Trade unions across the globe mobilised on April 23 to demand the immediate release from prison of former Brazilian president Luiz Inacio Lula da Silva.
Thousands of protesters marched through Brussels on September 20 to demand the European Union abandon planned trans-Atlantic free trade deals they say will worsen labour conditions and allow big business to challenge governments.
It came just days after tens of thousands rallied against such deals on September 17 in other European cities, mainly in Germany.
Brussels, May 31.
Parts of Belgium came to a halt as transport strikes by public sectors workers intensified on May 31. Workers are protesting against the government's social and economic policies, which includes budget cuts.
By May 31, train drivers had been on strike for six consecutive days, causing serious disruptions in the capital of Brussels, where only limited services of buses, metros and trams were running.
Vice-Chair of the socialist Workers' Party of Belgium (PTB-PVDA) David Pestieau, spoke to French paper L'Humanite Dimanche on March 31 about the March 22 terrorist attacks in Brussels and the latest anti-terrorist bill. An abridged version, translated from French, is below.
What state is Belgium in after the terrorist attacks?
A series of suicide bombings in Brussels on March 22 killed 35 people, including 3 suicide bombers. Less than a week later, on March 27, a similar attack in Lahore, Pakistan, killed more than twice as many people — at least 75.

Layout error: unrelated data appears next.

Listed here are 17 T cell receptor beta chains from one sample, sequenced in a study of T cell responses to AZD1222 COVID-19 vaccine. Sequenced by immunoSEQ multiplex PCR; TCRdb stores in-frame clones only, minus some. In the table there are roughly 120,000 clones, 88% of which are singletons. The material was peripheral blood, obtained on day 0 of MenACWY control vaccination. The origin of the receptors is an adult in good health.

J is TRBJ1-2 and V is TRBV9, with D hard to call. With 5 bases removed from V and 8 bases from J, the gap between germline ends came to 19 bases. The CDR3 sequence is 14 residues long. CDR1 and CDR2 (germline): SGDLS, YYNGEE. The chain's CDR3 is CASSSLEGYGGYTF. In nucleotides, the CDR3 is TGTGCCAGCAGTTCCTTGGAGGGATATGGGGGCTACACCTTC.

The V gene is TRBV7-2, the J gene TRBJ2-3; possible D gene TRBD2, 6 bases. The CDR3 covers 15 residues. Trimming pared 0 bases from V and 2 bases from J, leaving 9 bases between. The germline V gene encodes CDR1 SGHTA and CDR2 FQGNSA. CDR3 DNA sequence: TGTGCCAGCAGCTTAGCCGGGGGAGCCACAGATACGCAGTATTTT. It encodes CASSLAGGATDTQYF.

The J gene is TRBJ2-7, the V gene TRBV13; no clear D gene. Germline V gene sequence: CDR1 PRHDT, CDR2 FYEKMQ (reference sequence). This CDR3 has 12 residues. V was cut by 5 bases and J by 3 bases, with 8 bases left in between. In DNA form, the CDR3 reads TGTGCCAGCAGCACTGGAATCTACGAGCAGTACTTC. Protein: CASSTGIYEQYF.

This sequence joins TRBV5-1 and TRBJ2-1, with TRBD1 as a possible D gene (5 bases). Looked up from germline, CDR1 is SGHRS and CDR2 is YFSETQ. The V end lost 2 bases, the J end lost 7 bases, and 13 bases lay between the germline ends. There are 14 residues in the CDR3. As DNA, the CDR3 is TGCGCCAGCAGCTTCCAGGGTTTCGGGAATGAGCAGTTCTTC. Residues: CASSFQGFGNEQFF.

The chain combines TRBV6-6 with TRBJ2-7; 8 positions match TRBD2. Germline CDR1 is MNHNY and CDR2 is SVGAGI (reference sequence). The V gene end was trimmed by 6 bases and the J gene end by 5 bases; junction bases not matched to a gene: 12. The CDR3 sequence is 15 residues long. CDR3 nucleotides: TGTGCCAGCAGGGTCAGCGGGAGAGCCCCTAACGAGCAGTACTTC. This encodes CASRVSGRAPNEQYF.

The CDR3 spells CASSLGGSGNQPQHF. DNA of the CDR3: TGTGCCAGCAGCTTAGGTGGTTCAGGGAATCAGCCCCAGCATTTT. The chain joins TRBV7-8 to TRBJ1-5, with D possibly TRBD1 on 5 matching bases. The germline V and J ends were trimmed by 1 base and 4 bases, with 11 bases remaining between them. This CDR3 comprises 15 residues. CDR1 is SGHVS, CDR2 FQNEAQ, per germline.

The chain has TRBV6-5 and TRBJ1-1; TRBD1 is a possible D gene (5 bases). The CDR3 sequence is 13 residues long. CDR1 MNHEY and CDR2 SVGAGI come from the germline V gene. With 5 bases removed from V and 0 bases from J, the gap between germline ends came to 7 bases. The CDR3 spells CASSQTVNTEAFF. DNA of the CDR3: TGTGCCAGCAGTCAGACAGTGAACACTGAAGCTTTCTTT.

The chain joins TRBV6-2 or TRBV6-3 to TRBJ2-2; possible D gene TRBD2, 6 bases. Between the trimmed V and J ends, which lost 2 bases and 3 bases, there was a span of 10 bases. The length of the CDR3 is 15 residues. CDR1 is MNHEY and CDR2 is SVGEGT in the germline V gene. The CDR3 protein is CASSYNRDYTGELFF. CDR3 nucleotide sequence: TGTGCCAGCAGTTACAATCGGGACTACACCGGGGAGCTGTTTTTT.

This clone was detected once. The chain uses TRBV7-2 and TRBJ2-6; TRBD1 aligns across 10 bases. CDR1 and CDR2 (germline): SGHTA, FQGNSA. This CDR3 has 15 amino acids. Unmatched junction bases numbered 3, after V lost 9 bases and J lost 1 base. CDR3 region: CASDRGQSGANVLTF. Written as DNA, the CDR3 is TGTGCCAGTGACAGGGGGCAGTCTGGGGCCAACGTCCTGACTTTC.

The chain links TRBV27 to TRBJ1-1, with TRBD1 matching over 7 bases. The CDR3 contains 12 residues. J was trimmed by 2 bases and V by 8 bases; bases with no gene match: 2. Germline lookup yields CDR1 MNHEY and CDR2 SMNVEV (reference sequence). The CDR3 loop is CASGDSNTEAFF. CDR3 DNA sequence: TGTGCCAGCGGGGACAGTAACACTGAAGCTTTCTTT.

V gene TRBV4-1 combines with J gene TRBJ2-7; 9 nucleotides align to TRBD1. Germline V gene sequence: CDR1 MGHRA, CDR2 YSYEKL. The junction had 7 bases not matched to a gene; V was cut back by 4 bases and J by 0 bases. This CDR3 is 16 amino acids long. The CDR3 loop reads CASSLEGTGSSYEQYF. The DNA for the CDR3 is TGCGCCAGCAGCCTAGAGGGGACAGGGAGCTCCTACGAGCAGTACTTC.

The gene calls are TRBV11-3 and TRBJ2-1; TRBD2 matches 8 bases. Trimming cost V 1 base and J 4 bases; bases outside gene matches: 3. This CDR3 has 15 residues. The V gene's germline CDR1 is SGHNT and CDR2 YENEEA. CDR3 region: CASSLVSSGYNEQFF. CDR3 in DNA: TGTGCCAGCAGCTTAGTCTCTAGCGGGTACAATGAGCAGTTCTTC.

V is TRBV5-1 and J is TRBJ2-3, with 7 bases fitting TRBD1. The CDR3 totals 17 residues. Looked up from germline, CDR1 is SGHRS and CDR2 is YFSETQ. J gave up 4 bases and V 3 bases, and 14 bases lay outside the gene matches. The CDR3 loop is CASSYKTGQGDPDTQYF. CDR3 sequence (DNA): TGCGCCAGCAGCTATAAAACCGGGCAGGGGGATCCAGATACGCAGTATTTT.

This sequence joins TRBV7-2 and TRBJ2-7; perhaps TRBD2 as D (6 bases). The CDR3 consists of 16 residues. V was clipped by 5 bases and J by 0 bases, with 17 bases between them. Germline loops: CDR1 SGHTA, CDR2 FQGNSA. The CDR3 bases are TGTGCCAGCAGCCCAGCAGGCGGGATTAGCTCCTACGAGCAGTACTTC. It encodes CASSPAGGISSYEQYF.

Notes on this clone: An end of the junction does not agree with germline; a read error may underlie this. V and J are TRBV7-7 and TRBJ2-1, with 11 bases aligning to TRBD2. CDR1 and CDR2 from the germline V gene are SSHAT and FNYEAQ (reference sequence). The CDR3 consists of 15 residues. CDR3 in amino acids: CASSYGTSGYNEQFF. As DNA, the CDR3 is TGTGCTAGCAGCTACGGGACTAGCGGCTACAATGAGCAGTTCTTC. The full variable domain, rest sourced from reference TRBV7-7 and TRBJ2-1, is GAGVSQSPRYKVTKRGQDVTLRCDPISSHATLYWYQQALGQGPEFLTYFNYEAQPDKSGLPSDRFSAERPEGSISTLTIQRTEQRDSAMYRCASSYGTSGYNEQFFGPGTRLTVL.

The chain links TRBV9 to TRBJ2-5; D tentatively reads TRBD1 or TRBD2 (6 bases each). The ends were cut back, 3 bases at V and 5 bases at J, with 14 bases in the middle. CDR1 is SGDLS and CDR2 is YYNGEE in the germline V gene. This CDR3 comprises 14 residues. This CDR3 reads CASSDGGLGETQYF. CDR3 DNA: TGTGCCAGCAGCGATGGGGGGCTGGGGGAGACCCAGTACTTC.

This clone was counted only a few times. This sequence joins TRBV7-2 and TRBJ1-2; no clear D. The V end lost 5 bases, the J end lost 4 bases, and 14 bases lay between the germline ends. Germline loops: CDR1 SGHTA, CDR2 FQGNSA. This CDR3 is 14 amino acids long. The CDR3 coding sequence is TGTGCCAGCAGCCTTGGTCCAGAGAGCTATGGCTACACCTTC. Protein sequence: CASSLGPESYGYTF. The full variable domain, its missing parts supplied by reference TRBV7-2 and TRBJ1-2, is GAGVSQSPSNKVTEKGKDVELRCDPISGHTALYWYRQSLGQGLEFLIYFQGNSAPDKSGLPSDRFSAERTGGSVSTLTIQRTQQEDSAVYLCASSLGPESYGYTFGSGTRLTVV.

The response from media and politicians amply illustrated the truism that Western lives matter more to them than those of people in Third World countries. The amount of reporting and expressions of condolences was, as is the norm, in inverse proportion to the numbers killed.
Grassroots groups across Europe are warning against succumbing to misguided and bigoted speech in the wake of the latest terrorist atrocity in Belgium.
Reacting to the terror attacks in Brussels on March 22, an Israeli state official echoed the typical narrative conflating Islam and terrorism, and the idea of a clash of a civilisation.
30,000 people marched in Vienna on August 31 to demonstrate against inhumane treatment of refugees.
In less than a fortnight a series of tragedies took place on the borders of Europe, spurring a continent-wide debate over refugee policy.
On August 26, about 200 refugees perished at sea as their ship capsized off the coast of Libya on its way to Italy.
The message from the mainstream media and parties across Europe is Greece is to blame for its own predicament. But a growing grass-roots movement across the continent is pushing for an alternative approach that demands democracy, not austerity.
In a speech to the Belgian parliament on June 10, conservative Belgian Prime Minister Charles Michel declared that “the end of the Greek holiday has sounded.”
More than 5000 people rallied in Brussels on June 21.
Images of rioting protesters and burning cars in Brussels were published in mainstream media across the globe on November 7.
The previous day’s protest in Brussels did end in violent clashes, with 50 injured and 30 arrested, but it was the spirited but peaceful demonstration of 120,000 Belgians that was the key aspect of the day.